The reduction in crude oil had the reverse effect on gasoline prices that many believed would occur. Instead of gasoline prices shooting upward in countries such as the United States, the production cuts in crude oil by the Saudis helped gasoline prices decrease. The reason this happened is that the Saudi production cuts sent crude oil prices too high, causing what is believed to be potential demand destruction.

Bottom Line

In June, Saudi Arabia and several other OPEC countries, such as Russia, decided to cut oil output production.  Saudi Arabia is the second largest producer of oil behind the United States.  The Saudis reduced their oil production by 1 million barrels per day.

Despite promises to the contrary, the action of Saudi Arabia is primarily regarded as an effort to maintain oil prices in response to concerns about a possible decrease in global demand and the uncertainty surrounding the world economy.

To prevent fluctuations that may affect the economies of both oil-producing and oil-consuming countries, OPEC is a coalition that strives to regulate oil supply and stabilize oil prices on the international market. It is important to note that the OPEC nations play a huge role in decision-making and price swings within the oil market.

OPEC countries generate almost 40% of the world’s crude oil production. Since OPEC accounts for over 60% of all oil traded globally, the impact of its oil shipments on global oil prices is equivalent.

Middle Eastern oil production saw the most significant growth in 2022.  Saudi Arabia saw the largest percentage increase with a rise of 16%, followed by the United Arab Emirates with an increase of 15%, Kuwait with a rise of 8%, and Iran with an increase of 6%.  The United States and Canada also boosted their oil production in North America by 6.5% and 2.6%.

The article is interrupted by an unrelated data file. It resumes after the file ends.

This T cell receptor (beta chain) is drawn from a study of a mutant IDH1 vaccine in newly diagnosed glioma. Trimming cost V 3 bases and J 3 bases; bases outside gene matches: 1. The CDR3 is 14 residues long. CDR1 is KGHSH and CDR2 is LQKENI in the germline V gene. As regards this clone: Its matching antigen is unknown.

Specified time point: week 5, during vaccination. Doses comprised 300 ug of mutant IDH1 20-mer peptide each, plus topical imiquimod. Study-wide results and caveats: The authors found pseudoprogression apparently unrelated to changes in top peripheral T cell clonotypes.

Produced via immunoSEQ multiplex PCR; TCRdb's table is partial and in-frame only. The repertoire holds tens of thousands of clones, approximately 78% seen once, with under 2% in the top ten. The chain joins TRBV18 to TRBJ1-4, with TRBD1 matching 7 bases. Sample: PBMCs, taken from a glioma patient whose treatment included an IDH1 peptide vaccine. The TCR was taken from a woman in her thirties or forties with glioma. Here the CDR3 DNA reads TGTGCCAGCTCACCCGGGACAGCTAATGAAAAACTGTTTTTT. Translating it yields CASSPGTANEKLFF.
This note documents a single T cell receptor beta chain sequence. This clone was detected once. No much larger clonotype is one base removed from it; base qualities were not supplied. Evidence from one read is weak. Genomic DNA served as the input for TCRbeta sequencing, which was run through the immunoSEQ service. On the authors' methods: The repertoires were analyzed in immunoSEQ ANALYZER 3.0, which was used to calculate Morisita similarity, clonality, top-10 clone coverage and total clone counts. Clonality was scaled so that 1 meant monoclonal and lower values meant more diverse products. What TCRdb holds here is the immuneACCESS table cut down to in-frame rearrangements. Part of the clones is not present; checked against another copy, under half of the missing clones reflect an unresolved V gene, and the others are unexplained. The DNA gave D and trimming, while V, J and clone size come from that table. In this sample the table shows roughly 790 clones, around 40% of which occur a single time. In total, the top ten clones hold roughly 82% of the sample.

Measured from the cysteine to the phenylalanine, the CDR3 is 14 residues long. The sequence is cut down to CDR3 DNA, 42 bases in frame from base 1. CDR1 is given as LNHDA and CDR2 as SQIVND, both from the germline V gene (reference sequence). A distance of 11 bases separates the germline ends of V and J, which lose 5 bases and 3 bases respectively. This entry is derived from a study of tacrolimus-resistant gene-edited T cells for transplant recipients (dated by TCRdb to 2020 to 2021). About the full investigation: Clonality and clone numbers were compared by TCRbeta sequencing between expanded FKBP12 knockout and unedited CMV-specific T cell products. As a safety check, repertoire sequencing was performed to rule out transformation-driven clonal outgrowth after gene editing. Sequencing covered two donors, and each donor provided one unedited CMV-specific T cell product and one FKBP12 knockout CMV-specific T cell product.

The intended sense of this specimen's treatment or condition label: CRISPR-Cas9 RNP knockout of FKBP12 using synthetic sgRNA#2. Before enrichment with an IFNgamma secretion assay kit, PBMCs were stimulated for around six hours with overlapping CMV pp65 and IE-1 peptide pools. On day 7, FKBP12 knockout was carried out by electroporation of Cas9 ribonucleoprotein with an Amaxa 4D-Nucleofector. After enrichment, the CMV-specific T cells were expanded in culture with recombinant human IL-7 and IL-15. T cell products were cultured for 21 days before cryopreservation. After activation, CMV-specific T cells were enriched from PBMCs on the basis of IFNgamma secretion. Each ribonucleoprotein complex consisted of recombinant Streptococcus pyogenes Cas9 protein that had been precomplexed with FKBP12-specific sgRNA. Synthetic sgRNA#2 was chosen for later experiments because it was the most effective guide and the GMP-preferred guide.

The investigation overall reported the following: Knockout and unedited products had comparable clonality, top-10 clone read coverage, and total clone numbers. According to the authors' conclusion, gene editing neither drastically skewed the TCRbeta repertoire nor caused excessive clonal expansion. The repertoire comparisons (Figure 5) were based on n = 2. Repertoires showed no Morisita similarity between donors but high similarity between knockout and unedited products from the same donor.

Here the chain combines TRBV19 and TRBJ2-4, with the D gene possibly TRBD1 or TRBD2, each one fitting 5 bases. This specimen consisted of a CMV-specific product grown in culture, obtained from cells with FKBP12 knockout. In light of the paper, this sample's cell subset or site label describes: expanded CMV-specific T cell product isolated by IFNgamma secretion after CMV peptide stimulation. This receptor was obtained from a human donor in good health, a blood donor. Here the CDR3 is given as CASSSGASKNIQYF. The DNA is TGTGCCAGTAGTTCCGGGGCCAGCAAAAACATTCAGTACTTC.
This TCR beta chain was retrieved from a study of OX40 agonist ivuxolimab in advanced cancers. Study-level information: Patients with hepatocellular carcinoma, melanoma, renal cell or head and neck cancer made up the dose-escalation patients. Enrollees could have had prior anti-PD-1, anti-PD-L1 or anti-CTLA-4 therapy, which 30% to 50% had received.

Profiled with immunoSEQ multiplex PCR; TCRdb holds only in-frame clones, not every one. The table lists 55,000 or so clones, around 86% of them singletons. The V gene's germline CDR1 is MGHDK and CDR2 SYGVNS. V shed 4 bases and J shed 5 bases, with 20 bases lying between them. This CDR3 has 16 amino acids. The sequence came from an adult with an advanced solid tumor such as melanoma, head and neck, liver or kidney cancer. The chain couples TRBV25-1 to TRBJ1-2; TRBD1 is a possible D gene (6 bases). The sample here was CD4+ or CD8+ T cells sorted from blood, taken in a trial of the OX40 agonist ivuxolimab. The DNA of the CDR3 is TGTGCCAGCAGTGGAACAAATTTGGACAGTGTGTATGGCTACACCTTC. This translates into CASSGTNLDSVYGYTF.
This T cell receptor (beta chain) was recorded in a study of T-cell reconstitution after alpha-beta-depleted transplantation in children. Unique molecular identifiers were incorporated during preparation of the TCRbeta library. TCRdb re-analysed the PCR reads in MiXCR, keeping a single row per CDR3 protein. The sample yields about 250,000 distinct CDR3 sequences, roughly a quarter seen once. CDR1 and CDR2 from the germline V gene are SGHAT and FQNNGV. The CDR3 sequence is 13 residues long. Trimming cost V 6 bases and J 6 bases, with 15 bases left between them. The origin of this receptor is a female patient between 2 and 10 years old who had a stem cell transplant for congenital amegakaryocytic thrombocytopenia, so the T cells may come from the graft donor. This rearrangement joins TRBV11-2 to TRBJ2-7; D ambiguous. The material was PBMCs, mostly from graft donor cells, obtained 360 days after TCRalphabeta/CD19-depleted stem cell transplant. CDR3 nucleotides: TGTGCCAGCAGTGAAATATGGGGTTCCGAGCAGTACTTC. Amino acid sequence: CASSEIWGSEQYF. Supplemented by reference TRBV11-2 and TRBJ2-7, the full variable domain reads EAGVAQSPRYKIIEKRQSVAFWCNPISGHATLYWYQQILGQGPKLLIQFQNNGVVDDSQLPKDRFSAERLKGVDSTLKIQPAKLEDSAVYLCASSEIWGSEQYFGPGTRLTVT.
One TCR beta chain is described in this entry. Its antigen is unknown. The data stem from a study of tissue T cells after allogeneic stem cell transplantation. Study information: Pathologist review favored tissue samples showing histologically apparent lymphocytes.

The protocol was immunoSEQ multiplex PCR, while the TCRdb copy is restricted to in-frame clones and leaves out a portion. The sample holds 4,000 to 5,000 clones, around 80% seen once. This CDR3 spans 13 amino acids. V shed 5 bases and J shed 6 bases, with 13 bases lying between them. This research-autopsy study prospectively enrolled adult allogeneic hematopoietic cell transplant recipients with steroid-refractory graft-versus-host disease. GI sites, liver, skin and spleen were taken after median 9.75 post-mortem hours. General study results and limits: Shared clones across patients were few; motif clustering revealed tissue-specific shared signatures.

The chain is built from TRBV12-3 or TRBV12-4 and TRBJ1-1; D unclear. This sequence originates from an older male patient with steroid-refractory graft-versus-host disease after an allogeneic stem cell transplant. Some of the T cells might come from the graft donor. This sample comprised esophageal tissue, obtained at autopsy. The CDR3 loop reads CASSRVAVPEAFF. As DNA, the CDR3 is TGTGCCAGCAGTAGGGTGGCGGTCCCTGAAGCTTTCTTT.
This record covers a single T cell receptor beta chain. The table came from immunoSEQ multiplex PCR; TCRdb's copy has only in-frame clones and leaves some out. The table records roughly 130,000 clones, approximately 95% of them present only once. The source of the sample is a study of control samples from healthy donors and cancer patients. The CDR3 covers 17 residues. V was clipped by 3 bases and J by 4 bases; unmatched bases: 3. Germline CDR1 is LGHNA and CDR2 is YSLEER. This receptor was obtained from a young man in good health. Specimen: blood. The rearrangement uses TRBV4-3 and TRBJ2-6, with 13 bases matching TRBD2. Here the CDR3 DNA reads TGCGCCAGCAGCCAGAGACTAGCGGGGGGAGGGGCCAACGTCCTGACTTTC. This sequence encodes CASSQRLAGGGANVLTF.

Analysts believe that the average price of a barrel of crude oil will increase by almost 6% in the last quarter of 2023, from $88 in August to $93 in December, according to experts’ short-term forecast. The Energy Information Administration (EIA) forecasted that production cuts will result in higher costs at the pump because crude oil prices are the primary factor determining gasoline pricing. The EIA predicts a 12-cent increase in per-gallon prices between now and the end of the year.

Contrary to popular belief, the impact of the decline in crude oil on gasoline prices was negative.  The Saudis’ reductions in crude oil output prevented the price of gasoline from skyrocketing in nations like the United States.  This occurred due to excessively high crude oil prices brought on by the Saudi production cuts, which are seen to have the ability to destroy demand.

Although Saudi Arabia, along with OPEC nations, has suggested that they will continue to keep their oil production with the schedule outlined and a reduction of 1 million barrels of oil per day, there is no guarantee that the plan will stabilize the prices that Saudi Arabia, in particular, is looking for. Over the next several months, there might be uncertainty on how the reduction of oil affects global economies. The drop in oil output may have the opposite effect, and Saudi Arabia, by reducing the amount of oil, has produced the results that they were looking for.